Horses in Snow

By Roberta Hill b. 1947 Roberta Hill
They are a gift I have wanted again.
Wanted: One moment in mountains
when winter got so cold
the oil froze before it could burn.
I chopped ferns of hoarfrost from all the windows   
and peered up at pines, a wedding cake
by a baker gone mad. Swirls by the thousand   
shimmered above me until a cloud
lumbered over a ridge,
bringing the heavier white of more flurries.

I believed, I believed, I believed
it would last, that when you went out
to test the black ice or to dig out a Volkswagon   
filled with rich women, you’d return
and we’d sputter like oil,
match after match, warm in the making.
Wisconsin’s flat farmland never approved:
I hid in cornfields far into October,
listening to music that whirled from my thumbprint.   
When sunset played havoc with bright leaves of alders,

I never mentioned longing or fear.
I crouched like a good refugee in brown creeks
and forgot why Autumn is harder than Spring.   
But snug on the western slope of that mountain   
I’d accept every terror, break open seals
to release love’s headwaters to unhurried sunlight.   
Weren’t we Big Hearts? Through some trick of silver   
we held one another, believing each motion the real one,   
ah, lover, why were dark sources bundled up
in our eyes? Each owned an agate,

marbled with anguish, a heart or its echo,   
we hardly knew. Lips touching lips,   
did that break my horizon
as much as those horses broke my belief?   
You drove off and I walked the old road,   
scolding the doubles that wanted so much.
The chestnut mare whinnied a cloud into scrub pine.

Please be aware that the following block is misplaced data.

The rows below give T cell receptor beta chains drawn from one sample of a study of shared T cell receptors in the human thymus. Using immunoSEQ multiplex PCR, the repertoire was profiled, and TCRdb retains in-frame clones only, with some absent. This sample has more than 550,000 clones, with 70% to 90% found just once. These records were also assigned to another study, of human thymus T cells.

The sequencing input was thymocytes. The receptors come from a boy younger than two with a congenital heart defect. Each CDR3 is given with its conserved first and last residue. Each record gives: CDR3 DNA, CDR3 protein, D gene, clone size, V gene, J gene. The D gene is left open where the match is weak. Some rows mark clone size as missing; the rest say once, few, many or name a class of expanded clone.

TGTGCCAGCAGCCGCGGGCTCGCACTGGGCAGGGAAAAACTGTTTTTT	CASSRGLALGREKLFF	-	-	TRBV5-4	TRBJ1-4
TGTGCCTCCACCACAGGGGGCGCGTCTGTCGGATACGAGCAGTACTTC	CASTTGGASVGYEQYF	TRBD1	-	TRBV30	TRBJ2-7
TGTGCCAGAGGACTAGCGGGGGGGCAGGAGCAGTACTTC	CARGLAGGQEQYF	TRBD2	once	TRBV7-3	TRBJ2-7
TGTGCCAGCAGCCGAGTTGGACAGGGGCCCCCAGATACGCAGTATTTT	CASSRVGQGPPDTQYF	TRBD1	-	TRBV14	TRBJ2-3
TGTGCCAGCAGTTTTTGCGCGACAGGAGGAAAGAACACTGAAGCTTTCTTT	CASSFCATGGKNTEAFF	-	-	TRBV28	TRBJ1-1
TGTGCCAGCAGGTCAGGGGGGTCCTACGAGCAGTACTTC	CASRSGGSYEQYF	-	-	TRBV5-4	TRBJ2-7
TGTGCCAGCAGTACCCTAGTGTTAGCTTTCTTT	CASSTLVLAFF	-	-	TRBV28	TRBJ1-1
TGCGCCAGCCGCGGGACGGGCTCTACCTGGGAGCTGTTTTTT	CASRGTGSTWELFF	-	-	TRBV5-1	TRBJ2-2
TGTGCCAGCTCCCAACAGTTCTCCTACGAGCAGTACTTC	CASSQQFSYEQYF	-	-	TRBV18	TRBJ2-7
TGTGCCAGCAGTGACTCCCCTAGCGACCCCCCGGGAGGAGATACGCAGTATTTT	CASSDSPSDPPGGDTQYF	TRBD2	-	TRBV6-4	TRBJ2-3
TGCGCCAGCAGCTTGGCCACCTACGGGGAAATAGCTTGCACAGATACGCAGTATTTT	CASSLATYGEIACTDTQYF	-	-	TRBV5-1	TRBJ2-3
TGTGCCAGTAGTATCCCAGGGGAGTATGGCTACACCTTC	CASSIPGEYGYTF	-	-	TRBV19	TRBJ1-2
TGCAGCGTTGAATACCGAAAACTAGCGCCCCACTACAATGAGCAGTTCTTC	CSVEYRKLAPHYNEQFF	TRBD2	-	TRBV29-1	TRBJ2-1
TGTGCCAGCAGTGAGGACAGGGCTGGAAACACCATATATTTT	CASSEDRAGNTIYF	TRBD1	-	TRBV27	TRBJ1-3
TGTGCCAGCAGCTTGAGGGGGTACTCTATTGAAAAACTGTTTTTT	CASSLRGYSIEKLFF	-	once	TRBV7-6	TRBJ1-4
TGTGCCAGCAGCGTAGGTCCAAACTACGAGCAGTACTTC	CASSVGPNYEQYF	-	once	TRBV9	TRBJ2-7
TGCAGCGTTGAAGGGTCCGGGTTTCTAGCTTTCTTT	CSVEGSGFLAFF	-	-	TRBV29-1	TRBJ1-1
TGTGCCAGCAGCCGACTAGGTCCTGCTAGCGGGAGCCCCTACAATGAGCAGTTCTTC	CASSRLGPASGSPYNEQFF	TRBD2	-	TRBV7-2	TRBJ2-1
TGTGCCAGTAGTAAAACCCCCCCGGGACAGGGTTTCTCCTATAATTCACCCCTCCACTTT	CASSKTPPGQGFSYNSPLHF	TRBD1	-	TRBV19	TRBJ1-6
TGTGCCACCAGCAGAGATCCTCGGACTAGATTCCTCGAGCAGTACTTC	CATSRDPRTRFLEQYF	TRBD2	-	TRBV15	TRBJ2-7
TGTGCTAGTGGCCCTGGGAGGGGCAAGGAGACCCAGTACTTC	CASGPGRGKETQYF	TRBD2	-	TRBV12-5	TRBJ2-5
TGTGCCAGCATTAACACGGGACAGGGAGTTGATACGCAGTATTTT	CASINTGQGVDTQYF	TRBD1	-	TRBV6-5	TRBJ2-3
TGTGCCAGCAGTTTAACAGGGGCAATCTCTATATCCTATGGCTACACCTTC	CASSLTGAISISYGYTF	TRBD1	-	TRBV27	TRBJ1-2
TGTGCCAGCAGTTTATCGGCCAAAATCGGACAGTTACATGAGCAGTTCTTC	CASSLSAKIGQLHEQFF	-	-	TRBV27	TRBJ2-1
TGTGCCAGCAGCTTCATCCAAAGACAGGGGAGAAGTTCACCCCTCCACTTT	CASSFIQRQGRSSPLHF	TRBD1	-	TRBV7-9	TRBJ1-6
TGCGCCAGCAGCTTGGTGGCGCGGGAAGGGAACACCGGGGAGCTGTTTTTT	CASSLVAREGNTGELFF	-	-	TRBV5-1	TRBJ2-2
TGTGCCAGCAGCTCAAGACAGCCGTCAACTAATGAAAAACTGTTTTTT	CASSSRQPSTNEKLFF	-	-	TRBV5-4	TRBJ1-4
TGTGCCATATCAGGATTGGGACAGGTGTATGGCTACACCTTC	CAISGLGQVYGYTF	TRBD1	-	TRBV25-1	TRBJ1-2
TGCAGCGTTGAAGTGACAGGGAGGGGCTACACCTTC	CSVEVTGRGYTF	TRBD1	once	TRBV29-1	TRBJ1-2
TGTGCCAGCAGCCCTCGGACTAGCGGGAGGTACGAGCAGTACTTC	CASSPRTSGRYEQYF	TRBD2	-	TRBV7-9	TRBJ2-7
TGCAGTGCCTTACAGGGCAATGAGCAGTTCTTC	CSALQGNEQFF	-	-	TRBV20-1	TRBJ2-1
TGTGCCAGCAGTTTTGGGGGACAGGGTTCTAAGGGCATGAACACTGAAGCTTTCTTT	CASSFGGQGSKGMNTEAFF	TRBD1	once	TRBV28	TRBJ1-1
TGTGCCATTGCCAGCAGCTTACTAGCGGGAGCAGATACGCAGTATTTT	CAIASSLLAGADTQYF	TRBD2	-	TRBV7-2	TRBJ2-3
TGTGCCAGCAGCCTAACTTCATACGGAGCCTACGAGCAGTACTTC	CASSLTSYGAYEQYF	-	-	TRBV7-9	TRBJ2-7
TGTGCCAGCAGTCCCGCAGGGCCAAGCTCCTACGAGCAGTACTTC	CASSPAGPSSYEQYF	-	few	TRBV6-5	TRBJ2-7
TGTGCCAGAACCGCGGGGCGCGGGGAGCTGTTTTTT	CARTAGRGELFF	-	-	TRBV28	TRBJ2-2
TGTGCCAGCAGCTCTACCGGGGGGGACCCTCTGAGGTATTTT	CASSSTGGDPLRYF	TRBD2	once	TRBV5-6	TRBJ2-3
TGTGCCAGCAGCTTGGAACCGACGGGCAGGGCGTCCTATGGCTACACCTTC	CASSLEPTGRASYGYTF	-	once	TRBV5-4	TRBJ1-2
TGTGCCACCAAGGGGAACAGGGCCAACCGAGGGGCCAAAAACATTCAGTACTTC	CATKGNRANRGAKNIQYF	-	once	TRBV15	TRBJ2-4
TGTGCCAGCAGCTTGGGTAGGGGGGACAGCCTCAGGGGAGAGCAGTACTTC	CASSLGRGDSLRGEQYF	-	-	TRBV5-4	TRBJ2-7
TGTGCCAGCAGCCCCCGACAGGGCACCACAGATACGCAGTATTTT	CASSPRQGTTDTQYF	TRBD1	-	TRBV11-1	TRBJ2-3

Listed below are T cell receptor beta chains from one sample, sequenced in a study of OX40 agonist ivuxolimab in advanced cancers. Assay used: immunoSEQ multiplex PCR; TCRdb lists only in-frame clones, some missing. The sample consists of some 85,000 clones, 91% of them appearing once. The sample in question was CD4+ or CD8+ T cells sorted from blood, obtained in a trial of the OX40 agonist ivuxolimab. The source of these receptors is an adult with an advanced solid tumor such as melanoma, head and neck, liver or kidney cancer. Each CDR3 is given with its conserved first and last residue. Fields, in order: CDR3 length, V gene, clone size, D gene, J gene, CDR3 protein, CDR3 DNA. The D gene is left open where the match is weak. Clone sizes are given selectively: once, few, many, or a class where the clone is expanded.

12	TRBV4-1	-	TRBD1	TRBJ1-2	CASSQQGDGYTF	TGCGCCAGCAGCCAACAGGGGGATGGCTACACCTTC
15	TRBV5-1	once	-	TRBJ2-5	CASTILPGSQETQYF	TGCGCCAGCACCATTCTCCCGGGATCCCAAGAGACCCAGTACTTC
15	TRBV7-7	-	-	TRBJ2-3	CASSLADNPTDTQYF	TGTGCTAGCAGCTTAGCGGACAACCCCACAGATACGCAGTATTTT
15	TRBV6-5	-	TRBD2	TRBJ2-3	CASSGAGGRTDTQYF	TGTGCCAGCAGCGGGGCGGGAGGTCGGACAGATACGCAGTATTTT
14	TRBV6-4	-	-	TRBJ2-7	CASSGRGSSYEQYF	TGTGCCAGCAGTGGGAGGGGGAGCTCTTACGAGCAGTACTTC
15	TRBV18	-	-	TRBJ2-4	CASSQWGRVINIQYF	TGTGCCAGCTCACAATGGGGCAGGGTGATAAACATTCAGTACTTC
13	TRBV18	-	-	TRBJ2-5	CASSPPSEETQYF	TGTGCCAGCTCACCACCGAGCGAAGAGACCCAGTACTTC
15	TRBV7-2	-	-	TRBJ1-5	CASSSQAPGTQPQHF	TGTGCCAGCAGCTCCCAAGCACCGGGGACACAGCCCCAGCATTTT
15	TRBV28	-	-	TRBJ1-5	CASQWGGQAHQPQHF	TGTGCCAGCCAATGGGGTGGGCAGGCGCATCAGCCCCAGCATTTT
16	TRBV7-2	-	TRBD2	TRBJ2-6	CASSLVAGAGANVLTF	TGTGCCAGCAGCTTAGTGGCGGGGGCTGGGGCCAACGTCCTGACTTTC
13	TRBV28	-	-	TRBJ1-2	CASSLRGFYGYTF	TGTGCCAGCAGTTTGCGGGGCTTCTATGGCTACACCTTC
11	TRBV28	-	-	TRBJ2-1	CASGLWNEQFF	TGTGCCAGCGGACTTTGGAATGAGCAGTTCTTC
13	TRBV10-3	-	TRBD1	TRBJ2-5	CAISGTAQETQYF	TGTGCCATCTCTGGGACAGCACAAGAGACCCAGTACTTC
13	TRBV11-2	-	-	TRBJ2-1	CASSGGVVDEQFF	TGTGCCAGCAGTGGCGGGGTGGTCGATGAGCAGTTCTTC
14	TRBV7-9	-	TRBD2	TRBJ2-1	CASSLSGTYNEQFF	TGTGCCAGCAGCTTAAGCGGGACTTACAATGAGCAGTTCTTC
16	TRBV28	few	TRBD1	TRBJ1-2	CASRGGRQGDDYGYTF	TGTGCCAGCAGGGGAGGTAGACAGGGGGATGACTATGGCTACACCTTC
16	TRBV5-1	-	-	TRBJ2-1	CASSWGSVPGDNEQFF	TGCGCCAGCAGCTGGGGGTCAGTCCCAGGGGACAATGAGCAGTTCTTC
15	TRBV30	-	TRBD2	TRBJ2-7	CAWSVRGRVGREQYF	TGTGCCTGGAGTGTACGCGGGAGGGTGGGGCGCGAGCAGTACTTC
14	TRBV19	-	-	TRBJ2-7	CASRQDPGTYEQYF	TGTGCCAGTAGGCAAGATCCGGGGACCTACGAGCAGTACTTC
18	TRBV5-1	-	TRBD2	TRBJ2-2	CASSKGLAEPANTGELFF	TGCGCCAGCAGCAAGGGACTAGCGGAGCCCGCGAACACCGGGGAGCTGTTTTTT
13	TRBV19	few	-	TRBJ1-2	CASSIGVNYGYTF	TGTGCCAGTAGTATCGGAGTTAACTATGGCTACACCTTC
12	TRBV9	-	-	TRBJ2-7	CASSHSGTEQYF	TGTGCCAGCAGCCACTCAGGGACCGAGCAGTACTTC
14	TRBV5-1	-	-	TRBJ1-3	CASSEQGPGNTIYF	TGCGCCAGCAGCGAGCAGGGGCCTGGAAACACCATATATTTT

In a windless corner of a corral,
four horses fit like puzzle pieces.
Their dark eyes and lashes defined by the white.

The colt kicked his hind, loped from the fence.   
The mares and a stallion galloped behind,   
lifting and leaping, finding each other
in full accord with the earth and their bodies.   
No harm ever touched them once they cut loose,   
snorting at flurries falling again.
How little our chances for feeling ourselves.   
They vanished so quickly—one flick of a tail.   
Where do their mountains and moments begin?   
I stood a long time in sharpening wind.

Roberta Hill Whiteman, “Horses in Snow” from Star Quilt. Copyright © 1984 by Roberta Hill Whiteman. Used by permission of Holy Cow! Press,

Source: Star Quilt (Holy Cow! Press, 1984)

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Poet Roberta Hill b. 1947

POET’S REGION U.S., Midwestern

Subjects Pets, Living, Disappointment & Failure, Love, Time & Brevity, Nature, Relationships, Winter, Sorrow & Grieving, Fall, Men & Women, Death, Animals, Heartache & Loss, Realistic & Complicated

Poetic Terms Free Verse


Roberta Hill, a poet of Wisconsin Oneida heritage, is the author of three poetry collections: Star Quilt (1984, 1999)Philadelphia Flowers: Poems (1995), and Cicadas: New and Selected Poems (Holy Cow! Press, 2013). Her first book, Star Quilt,  juxtaposes her ancestral culture with formal approaches to verse. The poems revolve around six basic directions: north, south, east, west, skyward, and earthward. A sense of dispossession . . .

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Originally appeared in Poetry magazine.

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